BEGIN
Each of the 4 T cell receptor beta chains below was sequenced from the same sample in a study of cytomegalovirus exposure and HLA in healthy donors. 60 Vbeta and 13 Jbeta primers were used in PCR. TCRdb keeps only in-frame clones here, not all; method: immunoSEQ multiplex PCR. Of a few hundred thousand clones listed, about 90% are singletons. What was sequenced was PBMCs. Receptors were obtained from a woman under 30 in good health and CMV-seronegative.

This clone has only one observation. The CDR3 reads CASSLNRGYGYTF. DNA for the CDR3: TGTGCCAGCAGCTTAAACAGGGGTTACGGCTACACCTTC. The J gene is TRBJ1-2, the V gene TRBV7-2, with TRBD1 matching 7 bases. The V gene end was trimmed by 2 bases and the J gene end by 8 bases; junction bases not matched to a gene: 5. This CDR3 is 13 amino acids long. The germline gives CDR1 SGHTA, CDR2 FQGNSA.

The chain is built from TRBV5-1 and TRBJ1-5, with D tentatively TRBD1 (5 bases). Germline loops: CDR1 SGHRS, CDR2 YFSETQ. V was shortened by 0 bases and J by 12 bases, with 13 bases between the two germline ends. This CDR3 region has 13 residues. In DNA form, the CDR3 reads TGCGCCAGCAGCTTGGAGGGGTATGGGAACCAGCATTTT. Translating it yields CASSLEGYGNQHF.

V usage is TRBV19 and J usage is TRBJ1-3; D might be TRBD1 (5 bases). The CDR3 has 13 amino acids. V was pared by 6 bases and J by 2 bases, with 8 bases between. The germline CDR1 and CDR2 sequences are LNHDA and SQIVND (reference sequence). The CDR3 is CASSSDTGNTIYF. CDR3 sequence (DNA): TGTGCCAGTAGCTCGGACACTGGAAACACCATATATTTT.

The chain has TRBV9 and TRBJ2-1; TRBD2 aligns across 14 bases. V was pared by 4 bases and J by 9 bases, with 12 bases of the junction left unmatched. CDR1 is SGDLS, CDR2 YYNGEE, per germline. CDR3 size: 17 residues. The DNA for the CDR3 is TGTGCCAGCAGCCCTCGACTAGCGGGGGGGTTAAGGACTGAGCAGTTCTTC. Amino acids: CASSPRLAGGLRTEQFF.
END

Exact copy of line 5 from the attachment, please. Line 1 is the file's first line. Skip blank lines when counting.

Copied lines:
The chain has TRBV9 and TRBJ2-1; TRBD2 aligns across 14 bases. V was pared by 4 bases and J by 9 bases, with 12 bases of the junction left unmatched. CDR1 is SGDLS, CDR2 YYNGEE, per germline. CDR3 size: 17 residues. The DNA for the CDR3 is TGTGCCAGCAGCCCTCGACTAGCGGGGGGGTTAAGGACTGAGCAGTTCTTC. Amino acids: CASSPRLAGGLRTEQFF.